Dignitaries from around the world gathered in Washington Sunday to launch an ambitious project aimed at ending global poverty among women. VOA's Michael Bowman reports.
United Nations statistics show that women account for 70 percent of the world's poor; that women are owners of just one percent of the world's titled land; and that two-thirds of the world's illiterate people are women.
Women's rights organizations exist in many countries, but now a new group, the Women, Faith, and Development Alliance, has emerged with a global outlook and more than $1 billion in financial commitments. The alliance aims to boost the economic status of women and fight for the changes that will make such improvements possible. Among those taking part in the initiative are Liberian President Ellen Johnson-Sirleaf, former U.S. President Bill Clinton, Queen Noor of Jordan, former Irish President Mary Robinson, and former Canadian Prime Minister Kim Campbell.
The chairperson of the alliance, former U.S. Secretary of State Madeleine Albright, says women in many countries have made strides towards legal recognition of basic rights, but that progress is not enough.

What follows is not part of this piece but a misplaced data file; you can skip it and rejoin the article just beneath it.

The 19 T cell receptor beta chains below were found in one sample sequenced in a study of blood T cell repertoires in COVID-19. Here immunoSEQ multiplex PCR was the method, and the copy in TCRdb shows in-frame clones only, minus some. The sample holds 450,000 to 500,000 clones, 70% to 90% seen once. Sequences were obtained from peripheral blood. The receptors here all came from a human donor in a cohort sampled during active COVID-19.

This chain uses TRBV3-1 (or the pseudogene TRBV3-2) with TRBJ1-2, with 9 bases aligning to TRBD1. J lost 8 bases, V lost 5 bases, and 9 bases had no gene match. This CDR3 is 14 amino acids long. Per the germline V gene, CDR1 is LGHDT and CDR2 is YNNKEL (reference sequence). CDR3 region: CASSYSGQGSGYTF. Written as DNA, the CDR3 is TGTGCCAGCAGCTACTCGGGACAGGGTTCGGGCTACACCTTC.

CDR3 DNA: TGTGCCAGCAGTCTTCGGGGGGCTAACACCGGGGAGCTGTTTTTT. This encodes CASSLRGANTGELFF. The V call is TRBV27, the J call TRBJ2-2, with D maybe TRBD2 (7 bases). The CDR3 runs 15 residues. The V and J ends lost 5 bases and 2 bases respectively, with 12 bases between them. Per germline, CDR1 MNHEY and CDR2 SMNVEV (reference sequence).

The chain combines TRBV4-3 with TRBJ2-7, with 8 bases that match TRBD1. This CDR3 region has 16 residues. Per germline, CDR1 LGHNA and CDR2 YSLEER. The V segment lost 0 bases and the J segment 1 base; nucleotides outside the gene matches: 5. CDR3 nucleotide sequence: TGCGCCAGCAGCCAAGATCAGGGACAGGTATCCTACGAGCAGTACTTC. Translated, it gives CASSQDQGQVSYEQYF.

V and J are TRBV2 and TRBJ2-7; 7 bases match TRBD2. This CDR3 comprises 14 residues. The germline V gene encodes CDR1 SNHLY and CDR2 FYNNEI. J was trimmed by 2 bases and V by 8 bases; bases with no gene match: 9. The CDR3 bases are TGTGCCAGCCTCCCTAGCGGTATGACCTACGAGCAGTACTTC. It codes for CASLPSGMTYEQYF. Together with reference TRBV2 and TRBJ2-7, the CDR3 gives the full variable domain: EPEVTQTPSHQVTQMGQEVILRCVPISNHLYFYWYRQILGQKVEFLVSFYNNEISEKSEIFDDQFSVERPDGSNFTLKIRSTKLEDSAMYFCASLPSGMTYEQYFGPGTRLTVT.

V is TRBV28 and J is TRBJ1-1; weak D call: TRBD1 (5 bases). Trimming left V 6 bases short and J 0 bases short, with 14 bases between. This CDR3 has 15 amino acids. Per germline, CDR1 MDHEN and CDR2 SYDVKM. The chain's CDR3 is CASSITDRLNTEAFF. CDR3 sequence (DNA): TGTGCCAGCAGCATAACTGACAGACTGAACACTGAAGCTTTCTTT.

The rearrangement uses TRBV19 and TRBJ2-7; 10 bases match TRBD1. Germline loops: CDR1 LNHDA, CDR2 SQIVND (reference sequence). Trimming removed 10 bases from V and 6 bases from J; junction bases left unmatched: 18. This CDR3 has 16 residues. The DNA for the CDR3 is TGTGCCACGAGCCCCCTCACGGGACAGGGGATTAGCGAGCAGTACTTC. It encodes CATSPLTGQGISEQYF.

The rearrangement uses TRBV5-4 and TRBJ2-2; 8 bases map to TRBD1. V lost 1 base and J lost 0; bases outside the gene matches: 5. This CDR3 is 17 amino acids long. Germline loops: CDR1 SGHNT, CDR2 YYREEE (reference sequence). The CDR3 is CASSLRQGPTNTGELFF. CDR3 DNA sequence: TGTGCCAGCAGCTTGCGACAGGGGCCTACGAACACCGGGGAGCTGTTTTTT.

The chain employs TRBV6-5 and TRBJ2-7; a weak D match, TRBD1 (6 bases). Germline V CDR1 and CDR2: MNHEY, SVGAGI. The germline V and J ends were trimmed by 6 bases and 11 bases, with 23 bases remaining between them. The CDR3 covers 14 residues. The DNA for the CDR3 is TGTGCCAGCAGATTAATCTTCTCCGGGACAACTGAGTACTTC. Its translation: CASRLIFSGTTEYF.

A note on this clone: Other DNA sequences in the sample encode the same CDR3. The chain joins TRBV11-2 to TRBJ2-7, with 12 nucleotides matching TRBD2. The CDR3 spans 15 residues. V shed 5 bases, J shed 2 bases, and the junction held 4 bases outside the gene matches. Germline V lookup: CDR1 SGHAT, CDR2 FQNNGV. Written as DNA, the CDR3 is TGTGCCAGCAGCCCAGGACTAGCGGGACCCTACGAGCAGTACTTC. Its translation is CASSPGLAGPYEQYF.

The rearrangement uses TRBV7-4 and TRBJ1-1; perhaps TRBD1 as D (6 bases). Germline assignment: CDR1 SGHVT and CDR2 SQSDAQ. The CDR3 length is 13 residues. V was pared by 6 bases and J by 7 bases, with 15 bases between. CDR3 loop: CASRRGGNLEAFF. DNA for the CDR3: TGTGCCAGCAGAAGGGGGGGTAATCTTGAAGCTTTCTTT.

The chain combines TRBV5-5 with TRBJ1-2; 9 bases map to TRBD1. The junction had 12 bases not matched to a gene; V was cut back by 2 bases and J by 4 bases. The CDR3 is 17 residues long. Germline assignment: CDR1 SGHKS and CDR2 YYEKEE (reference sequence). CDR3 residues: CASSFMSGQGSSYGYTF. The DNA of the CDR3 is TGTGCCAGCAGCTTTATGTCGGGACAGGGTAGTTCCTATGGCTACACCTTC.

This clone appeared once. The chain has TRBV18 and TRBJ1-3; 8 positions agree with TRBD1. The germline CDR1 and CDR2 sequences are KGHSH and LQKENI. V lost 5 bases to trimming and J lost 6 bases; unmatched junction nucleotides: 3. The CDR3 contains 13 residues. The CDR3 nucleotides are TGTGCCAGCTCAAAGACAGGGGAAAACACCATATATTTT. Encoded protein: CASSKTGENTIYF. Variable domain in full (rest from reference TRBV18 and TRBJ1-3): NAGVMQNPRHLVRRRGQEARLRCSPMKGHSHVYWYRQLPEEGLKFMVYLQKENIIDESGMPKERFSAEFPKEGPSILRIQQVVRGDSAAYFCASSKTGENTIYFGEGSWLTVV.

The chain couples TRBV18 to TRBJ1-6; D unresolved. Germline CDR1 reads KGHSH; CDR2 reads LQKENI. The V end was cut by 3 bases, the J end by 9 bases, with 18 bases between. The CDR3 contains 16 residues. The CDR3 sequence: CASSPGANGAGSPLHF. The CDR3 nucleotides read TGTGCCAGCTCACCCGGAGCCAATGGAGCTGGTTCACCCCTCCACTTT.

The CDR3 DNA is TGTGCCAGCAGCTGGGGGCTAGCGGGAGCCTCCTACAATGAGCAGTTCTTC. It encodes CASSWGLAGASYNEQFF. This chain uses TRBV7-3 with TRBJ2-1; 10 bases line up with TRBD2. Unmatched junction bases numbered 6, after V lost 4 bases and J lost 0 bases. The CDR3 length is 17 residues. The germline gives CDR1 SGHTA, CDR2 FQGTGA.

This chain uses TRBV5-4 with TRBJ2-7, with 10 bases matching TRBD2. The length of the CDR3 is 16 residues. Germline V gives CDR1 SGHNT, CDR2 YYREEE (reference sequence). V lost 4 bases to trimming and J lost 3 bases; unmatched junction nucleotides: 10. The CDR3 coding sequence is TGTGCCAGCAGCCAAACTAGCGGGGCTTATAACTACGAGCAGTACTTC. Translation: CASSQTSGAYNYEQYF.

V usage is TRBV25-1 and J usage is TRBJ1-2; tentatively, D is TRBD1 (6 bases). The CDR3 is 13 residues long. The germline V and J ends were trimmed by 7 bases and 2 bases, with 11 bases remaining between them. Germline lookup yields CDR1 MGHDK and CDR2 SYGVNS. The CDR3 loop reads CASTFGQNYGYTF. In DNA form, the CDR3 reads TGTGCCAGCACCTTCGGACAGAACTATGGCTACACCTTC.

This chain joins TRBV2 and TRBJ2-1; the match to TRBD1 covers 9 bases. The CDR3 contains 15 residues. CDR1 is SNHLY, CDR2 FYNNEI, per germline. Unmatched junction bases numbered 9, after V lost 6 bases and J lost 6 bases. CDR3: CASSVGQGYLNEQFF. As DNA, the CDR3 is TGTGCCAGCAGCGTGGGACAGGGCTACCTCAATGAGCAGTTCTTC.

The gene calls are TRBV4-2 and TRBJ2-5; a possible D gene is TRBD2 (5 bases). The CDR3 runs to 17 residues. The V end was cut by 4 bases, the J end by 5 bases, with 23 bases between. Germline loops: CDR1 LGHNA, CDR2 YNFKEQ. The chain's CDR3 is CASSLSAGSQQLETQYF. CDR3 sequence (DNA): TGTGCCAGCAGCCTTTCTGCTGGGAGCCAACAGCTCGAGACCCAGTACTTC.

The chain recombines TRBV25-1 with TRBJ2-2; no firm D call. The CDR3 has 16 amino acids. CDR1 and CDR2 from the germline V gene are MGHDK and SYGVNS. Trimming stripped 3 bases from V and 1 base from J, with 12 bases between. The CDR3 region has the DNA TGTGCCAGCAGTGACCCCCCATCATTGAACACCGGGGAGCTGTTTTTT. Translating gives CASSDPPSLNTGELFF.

"Often, even if the laws on the books are changed, the reality in villages and cities has not," said Madeleine Albright. "So appalling abuses are still being committed against women. And these include domestic violence and rape and coerced abortions, ritual mutilations, dowry murders, honor crimes, and even the killing of infants simply because they are female. Some say [that] all this is cultural and there is nothing anybody can do about it. I say it is criminal, and we each have an obligation to stop it."
Albright added that poverty is not a natural condition for humanity, but rather the result of choices that nations and societies make. She said different choices can and must be made so that poverty among women is eradicated.
The Women, Faith and Development Alliance will combine the efforts of dozens of international organizations to combat gender violence, boost educational and entrepreneurial opportunities for women, promote women's health, and improve women's access to justice, among many other goals.